File photo: Members of the World Health Organization (WHO) team, tasked with investigating the origins of the coronavirus disease in Wuhan. Photograph:( Reuters )
The inspection of the Wuhan virology institute, which conducts research on the world's most dangerous diseases, will be one of the most-watched stops on the team's probe into the origins of the Covid-19 pandemic
A team of experts led by the World Health Organization (WHO) investigating the origins of COVID-19 on Wednesday visited a laboratory in China's Wuhan Institute of Virology that American officials have suggested could have been the source of the outbreak.
The inspection of the Wuhan virology institute, which conducts research on the world's most dangerous diseases, will be one of the most-watched stops on the team's probe into the origins of the Covid-19 pandemic.
The sensitive mission, which China had delayed throughout the first year of the pandemic, has a remit to explore how the virus jumped from animal to human.
There was speculation early in the pandemic that the virus could have accidentally leaked from the biosafety lab in Wuhan.
Then-US president Donald Trump and his supporters seized on those rumours and amplified them with conspiracy theories that China deliberately leaked the virus.
Chinese state broadcaster CGTN said Wednesday the WHO team would "visit the national biosafety laboratory and exchange ideas with experts of the institute on their daily work, international scientific cooperation, anti-epidemic efforts and contribution".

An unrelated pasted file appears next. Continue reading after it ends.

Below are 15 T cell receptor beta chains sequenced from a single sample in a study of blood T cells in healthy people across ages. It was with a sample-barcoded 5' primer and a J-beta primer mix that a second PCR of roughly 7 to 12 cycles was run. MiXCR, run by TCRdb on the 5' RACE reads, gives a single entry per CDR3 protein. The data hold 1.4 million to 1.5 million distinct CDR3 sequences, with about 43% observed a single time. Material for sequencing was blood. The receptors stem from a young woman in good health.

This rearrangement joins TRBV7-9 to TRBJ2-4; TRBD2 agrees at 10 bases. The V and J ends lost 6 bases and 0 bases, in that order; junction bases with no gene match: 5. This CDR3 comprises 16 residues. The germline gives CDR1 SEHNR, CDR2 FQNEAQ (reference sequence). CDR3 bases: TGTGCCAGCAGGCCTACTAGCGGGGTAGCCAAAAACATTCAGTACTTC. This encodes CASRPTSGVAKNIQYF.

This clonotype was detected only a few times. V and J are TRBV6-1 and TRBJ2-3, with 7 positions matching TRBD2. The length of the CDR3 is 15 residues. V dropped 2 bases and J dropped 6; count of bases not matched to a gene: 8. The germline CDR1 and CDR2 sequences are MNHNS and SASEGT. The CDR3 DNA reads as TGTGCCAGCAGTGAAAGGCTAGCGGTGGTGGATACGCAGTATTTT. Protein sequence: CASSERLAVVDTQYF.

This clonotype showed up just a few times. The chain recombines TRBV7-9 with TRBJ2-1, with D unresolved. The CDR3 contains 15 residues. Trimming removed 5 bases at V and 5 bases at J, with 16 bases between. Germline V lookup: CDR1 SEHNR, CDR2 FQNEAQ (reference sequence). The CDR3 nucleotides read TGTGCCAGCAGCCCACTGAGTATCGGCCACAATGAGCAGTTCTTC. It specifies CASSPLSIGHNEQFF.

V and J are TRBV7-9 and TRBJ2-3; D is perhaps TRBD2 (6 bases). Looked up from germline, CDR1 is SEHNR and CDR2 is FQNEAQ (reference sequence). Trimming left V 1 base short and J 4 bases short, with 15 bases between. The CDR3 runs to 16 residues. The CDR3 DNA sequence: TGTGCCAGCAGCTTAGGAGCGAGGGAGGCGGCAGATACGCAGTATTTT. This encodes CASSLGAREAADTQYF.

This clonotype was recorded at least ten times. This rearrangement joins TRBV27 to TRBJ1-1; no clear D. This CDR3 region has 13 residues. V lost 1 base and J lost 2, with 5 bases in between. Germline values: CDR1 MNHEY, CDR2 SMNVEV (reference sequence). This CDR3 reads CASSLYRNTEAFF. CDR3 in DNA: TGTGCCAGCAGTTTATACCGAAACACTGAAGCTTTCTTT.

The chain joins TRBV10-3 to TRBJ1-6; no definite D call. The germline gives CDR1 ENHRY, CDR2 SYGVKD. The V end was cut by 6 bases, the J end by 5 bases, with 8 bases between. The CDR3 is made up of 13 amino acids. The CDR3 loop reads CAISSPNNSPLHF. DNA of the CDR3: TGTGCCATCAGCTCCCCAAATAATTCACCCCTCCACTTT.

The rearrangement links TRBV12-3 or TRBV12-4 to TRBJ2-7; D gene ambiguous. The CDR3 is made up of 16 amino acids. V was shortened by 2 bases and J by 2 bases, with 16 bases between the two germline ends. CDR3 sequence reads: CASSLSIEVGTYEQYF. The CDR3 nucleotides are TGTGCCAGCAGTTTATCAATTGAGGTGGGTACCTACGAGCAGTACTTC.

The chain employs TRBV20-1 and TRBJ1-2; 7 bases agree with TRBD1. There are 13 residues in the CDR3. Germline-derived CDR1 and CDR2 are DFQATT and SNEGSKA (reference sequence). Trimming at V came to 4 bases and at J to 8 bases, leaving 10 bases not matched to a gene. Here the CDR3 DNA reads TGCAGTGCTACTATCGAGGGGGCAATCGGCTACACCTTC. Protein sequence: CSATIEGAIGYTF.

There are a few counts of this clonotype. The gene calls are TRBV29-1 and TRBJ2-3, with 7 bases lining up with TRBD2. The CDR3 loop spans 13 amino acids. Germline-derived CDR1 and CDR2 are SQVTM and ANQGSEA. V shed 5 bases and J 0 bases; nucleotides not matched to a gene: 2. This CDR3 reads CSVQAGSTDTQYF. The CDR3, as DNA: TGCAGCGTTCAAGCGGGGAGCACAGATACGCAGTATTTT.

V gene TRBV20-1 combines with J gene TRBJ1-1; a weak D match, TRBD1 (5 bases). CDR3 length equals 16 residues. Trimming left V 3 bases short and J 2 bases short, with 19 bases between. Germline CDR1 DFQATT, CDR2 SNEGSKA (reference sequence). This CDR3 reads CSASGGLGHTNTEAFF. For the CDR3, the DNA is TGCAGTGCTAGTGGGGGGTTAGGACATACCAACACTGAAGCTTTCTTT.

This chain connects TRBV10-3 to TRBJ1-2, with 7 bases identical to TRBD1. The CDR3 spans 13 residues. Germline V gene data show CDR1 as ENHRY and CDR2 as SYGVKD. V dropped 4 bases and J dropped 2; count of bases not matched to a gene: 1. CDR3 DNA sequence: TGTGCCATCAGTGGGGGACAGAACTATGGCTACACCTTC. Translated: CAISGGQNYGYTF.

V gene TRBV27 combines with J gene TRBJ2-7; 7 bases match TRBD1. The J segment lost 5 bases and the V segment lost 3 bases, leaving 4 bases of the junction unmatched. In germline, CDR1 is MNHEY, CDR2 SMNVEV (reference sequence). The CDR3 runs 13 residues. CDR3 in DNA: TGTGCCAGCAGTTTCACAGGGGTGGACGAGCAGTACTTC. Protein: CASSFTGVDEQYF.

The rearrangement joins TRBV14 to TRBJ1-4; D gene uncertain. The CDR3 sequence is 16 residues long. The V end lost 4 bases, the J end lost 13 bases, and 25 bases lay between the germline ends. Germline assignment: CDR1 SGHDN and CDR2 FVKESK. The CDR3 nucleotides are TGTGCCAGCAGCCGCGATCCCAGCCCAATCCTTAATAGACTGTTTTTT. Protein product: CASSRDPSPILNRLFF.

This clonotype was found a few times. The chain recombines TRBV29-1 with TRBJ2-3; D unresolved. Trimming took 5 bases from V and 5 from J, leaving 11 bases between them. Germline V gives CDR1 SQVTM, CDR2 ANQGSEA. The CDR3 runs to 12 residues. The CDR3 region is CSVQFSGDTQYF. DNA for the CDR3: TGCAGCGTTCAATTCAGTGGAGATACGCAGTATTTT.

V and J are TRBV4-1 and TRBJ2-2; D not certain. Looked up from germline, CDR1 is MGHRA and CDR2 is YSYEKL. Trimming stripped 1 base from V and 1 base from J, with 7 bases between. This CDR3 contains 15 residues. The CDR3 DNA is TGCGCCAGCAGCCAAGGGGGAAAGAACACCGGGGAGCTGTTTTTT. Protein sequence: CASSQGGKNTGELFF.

The independent team has already visited key hospitals, the regional disease control centre and the city's Huanan seafood market, where the first cluster of infections was believed to have originated late in 2019.
Earlier, WHO blasted critics of its investigation into the origins of the Covid-19 pandemic and challenged those claiming to know better to come forward with the smoking gun.
The UN agency's emergencies director Michael Ryan hit out at those sniping at the mission and said people claiming they have information on how the pandemic broke out should emerge from the shadows.
The WHO mission comes with heavy political baggage, China refused the team access until mid-January and there are question marks over what the experts can hope to find, one year on.
The centre in the province of Hubei, which fights epidemic diseases in animals, could provide information on how a coronavirus endemic in horseshoe bats in southwest China might have crossed into humans, possibly via an intermediary species.
Studies suggest the virus could have been transferred from mink or pangolins, but there has also been speculation that traders dealing in bat products could have carried the disease for months before it began to spread in Wuhan.